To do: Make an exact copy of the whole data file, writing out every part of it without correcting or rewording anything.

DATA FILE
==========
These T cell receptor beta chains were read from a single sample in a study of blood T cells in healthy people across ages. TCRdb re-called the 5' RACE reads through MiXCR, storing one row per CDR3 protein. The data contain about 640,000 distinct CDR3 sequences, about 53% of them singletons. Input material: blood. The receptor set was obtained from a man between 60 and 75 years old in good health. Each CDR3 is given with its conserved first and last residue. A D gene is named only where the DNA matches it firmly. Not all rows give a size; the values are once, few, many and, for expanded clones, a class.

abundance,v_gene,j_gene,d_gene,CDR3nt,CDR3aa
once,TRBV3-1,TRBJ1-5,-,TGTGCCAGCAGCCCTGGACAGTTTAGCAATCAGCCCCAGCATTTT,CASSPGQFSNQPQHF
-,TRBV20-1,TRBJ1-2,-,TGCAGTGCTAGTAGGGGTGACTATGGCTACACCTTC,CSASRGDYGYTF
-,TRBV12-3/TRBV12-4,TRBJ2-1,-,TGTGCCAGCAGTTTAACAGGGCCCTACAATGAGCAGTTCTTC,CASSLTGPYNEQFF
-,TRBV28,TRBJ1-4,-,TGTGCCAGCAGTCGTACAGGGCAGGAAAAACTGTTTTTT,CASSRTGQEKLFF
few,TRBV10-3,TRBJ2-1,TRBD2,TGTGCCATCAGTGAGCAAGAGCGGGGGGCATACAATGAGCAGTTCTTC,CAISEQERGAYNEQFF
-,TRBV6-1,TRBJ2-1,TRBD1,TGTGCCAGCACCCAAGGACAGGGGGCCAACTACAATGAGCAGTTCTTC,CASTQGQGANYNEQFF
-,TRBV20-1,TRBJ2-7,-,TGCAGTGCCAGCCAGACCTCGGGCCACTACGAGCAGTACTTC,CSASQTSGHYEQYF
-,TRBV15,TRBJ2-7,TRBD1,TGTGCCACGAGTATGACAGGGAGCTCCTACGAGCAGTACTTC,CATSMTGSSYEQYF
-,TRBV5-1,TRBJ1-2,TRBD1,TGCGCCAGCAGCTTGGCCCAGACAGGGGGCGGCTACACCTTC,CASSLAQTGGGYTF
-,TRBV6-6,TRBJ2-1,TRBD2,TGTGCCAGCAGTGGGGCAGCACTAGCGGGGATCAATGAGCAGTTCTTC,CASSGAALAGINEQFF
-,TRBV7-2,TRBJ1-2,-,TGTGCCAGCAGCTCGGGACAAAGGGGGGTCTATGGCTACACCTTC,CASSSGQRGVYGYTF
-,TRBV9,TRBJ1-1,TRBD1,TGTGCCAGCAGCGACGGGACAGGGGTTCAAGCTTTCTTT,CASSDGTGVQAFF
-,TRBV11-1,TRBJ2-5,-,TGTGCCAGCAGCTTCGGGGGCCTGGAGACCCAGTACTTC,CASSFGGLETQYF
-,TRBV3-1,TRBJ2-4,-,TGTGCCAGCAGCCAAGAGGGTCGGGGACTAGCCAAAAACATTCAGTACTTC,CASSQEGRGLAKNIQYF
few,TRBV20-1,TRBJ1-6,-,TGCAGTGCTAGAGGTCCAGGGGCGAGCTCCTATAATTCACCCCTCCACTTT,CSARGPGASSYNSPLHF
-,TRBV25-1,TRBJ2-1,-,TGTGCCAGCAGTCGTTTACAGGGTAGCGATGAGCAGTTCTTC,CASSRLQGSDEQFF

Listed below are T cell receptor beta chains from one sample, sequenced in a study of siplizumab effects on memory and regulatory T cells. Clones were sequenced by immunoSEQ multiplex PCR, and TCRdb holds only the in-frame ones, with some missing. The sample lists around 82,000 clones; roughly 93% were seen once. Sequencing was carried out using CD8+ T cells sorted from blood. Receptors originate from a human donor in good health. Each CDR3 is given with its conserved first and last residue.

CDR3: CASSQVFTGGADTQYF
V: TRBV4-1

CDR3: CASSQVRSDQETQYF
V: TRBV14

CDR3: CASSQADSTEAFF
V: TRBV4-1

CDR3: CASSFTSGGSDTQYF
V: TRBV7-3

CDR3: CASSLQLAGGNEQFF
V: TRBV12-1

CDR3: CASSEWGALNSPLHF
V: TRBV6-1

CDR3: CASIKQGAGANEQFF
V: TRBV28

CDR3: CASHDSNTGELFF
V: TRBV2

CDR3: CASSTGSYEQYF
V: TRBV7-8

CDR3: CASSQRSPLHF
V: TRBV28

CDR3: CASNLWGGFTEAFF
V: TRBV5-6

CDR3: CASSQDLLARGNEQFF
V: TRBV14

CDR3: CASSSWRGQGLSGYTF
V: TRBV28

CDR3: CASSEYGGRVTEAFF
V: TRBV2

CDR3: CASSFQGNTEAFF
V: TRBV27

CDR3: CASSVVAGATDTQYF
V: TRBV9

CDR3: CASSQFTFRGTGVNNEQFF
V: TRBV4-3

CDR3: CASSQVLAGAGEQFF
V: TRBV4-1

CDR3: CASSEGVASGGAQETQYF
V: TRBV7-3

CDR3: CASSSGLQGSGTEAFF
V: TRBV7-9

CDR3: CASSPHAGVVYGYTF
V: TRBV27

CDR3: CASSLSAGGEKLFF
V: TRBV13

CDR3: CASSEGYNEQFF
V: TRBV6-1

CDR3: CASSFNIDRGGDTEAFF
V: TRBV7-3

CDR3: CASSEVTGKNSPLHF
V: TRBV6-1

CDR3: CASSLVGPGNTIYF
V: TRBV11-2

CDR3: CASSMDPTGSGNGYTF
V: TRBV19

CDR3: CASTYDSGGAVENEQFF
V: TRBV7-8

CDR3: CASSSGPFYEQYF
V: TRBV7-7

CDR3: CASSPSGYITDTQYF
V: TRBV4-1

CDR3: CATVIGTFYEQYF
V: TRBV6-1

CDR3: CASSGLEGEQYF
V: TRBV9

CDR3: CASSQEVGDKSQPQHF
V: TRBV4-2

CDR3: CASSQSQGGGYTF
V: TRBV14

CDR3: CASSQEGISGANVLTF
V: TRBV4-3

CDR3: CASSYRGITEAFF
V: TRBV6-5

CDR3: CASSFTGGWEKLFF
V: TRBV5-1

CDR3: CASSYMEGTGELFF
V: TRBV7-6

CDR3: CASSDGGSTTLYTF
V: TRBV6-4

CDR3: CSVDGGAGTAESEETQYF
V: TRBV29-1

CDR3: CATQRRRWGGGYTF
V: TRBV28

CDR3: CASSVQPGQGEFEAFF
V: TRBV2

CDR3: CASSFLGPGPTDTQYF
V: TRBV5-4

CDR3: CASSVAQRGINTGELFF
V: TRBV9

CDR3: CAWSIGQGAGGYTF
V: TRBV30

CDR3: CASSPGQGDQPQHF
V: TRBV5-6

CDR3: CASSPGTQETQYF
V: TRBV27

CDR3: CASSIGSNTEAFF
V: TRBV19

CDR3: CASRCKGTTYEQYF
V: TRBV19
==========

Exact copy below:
These T cell receptor beta chains were read from a single sample in a study of blood T cells in healthy people across ages. TCRdb re-called the 5' RACE reads through MiXCR, storing one row per CDR3 protein. The data contain about 640,000 distinct CDR3 sequences, about 53% of them singletons. Input material: blood. The receptor set was obtained from a man between 60 and 75 years old in good health. Each CDR3 is given with its conserved first and last residue. A D gene is named only where the DNA matches it firmly. Not all rows give a size; the values are once, few, many and, for expanded clones, a class.

abundance,v_gene,j_gene,d_gene,CDR3nt,CDR3aa
once,TRBV3-1,TRBJ1-5,-,TGTGCCAGCAGCCCTGGACAGTTTAGCAATCAGCCCCAGCATTTT,CASSPGQFSNQPQHF
-,TRBV20-1,TRBJ1-2,-,TGCAGTGCTAGTAGGGGTGACTATGGCTACACCTTC,CSASRGDYGYTF
-,TRBV12-3/TRBV12-4,TRBJ2-1,-,TGTGCCAGCAGTTTAACAGGGCCCTACAATGAGCAGTTCTTC,CASSLTGPYNEQFF
-,TRBV28,TRBJ1-4,-,TGTGCCAGCAGTCGTACAGGGCAGGAAAAACTGTTTTTT,CASSRTGQEKLFF
few,TRBV10-3,TRBJ2-1,TRBD2,TGTGCCATCAGTGAGCAAGAGCGGGGGGCATACAATGAGCAGTTCTTC,CAISEQERGAYNEQFF
-,TRBV6-1,TRBJ2-1,TRBD1,TGTGCCAGCACCCAAGGACAGGGGGCCAACTACAATGAGCAGTTCTTC,CASTQGQGANYNEQFF
-,TRBV20-1,TRBJ2-7,-,TGCAGTGCCAGCCAGACCTCGGGCCACTACGAGCAGTACTTC,CSASQTSGHYEQYF
-,TRBV15,TRBJ2-7,TRBD1,TGTGCCACGAGTATGACAGGGAGCTCCTACGAGCAGTACTTC,CATSMTGSSYEQYF
-,TRBV5-1,TRBJ1-2,TRBD1,TGCGCCAGCAGCTTGGCCCAGACAGGGGGCGGCTACACCTTC,CASSLAQTGGGYTF
-,TRBV6-6,TRBJ2-1,TRBD2,TGTGCCAGCAGTGGGGCAGCACTAGCGGGGATCAATGAGCAGTTCTTC,CASSGAALAGINEQFF
-,TRBV7-2,TRBJ1-2,-,TGTGCCAGCAGCTCGGGACAAAGGGGGGTCTATGGCTACACCTTC,CASSSGQRGVYGYTF
-,TRBV9,TRBJ1-1,TRBD1,TGTGCCAGCAGCGACGGGACAGGGGTTCAAGCTTTCTTT,CASSDGTGVQAFF
-,TRBV11-1,TRBJ2-5,-,TGTGCCAGCAGCTTCGGGGGCCTGGAGACCCAGTACTTC,CASSFGGLETQYF
-,TRBV3-1,TRBJ2-4,-,TGTGCCAGCAGCCAAGAGGGTCGGGGACTAGCCAAAAACATTCAGTACTTC,CASSQEGRGLAKNIQYF
few,TRBV20-1,TRBJ1-6,-,TGCAGTGCTAGAGGTCCAGGGGCGAGCTCCTATAATTCACCCCTCCACTTT,CSARGPGASSYNSPLHF
-,TRBV25-1,TRBJ2-1,-,TGTGCCAGCAGTCGTTTACAGGGTAGCGATGAGCAGTTCTTC,CASSRLQGSDEQFF

Listed below are T cell receptor beta chains from one sample, sequenced in a study of siplizumab effects on memory and regulatory T cells. Clones were sequenced by immunoSEQ multiplex PCR, and TCRdb holds only the in-frame ones, with some missing. The sample lists around 82,000 clones; roughly 93% were seen once. Sequencing was carried out using CD8+ T cells sorted from blood. Receptors originate from a human donor in good health. Each CDR3 is given with its conserved first and last residue.

CDR3: CASSQVFTGGADTQYF
V: TRBV4-1

CDR3: CASSQVRSDQETQYF
V: TRBV14

CDR3: CASSQADSTEAFF
V: TRBV4-1

CDR3: CASSFTSGGSDTQYF
V: TRBV7-3

CDR3: CASSLQLAGGNEQFF
V: TRBV12-1

CDR3: CASSEWGALNSPLHF
V: TRBV6-1

CDR3: CASIKQGAGANEQFF
V: TRBV28

CDR3: CASHDSNTGELFF
V: TRBV2

CDR3: CASSTGSYEQYF
V: TRBV7-8

CDR3: CASSQRSPLHF
V: TRBV28

CDR3: CASNLWGGFTEAFF
V: TRBV5-6

CDR3: CASSQDLLARGNEQFF
V: TRBV14

CDR3: CASSSWRGQGLSGYTF
V: TRBV28

CDR3: CASSEYGGRVTEAFF
V: TRBV2

CDR3: CASSFQGNTEAFF
V: TRBV27

CDR3: CASSVVAGATDTQYF
V: TRBV9

CDR3: CASSQFTFRGTGVNNEQFF
V: TRBV4-3

CDR3: CASSQVLAGAGEQFF
V: TRBV4-1

CDR3: CASSEGVASGGAQETQYF
V: TRBV7-3

CDR3: CASSSGLQGSGTEAFF
V: TRBV7-9

CDR3: CASSPHAGVVYGYTF
V: TRBV27

CDR3: CASSLSAGGEKLFF
V: TRBV13

CDR3: CASSEGYNEQFF
V: TRBV6-1

CDR3: CASSFNIDRGGDTEAFF
V: TRBV7-3

CDR3: CASSEVTGKNSPLHF
V: TRBV6-1

CDR3: CASSLVGPGNTIYF
V: TRBV11-2

CDR3: CASSMDPTGSGNGYTF
V: TRBV19

CDR3: CASTYDSGGAVENEQFF
V: TRBV7-8

CDR3: CASSSGPFYEQYF
V: TRBV7-7

CDR3: CASSPSGYITDTQYF
V: TRBV4-1

CDR3: CATVIGTFYEQYF
V: TRBV6-1

CDR3: CASSGLEGEQYF
V: TRBV9

CDR3: CASSQEVGDKSQPQHF
V: TRBV4-2

CDR3: CASSQSQGGGYTF
V: TRBV14

CDR3: CASSQEGISGANVLTF
V: TRBV4-3

CDR3: CASSYRGITEAFF
V: TRBV6-5

CDR3: CASSFTGGWEKLFF
V: TRBV5-1

CDR3: CASSYMEGTGELFF
V: TRBV7-6

CDR3: CASSDGGSTTLYTF
V: TRBV6-4

CDR3: CSVDGGAGTAESEETQYF
V: TRBV29-1

CDR3: CATQRRRWGGGYTF
V: TRBV28

CDR3: CASSVQPGQGEFEAFF
V: TRBV2

CDR3: CASSFLGPGPTDTQYF
V: TRBV5-4

CDR3: CASSVAQRGINTGELFF
V: TRBV9

CDR3: CAWSIGQGAGGYTF
V: TRBV30

CDR3: CASSPGQGDQPQHF
V: TRBV5-6

CDR3: CASSPGTQETQYF
V: TRBV27

CDR3: CASSIGSNTEAFF
V: TRBV19

CDR3: CASRCKGTTYEQYF
V: TRBV19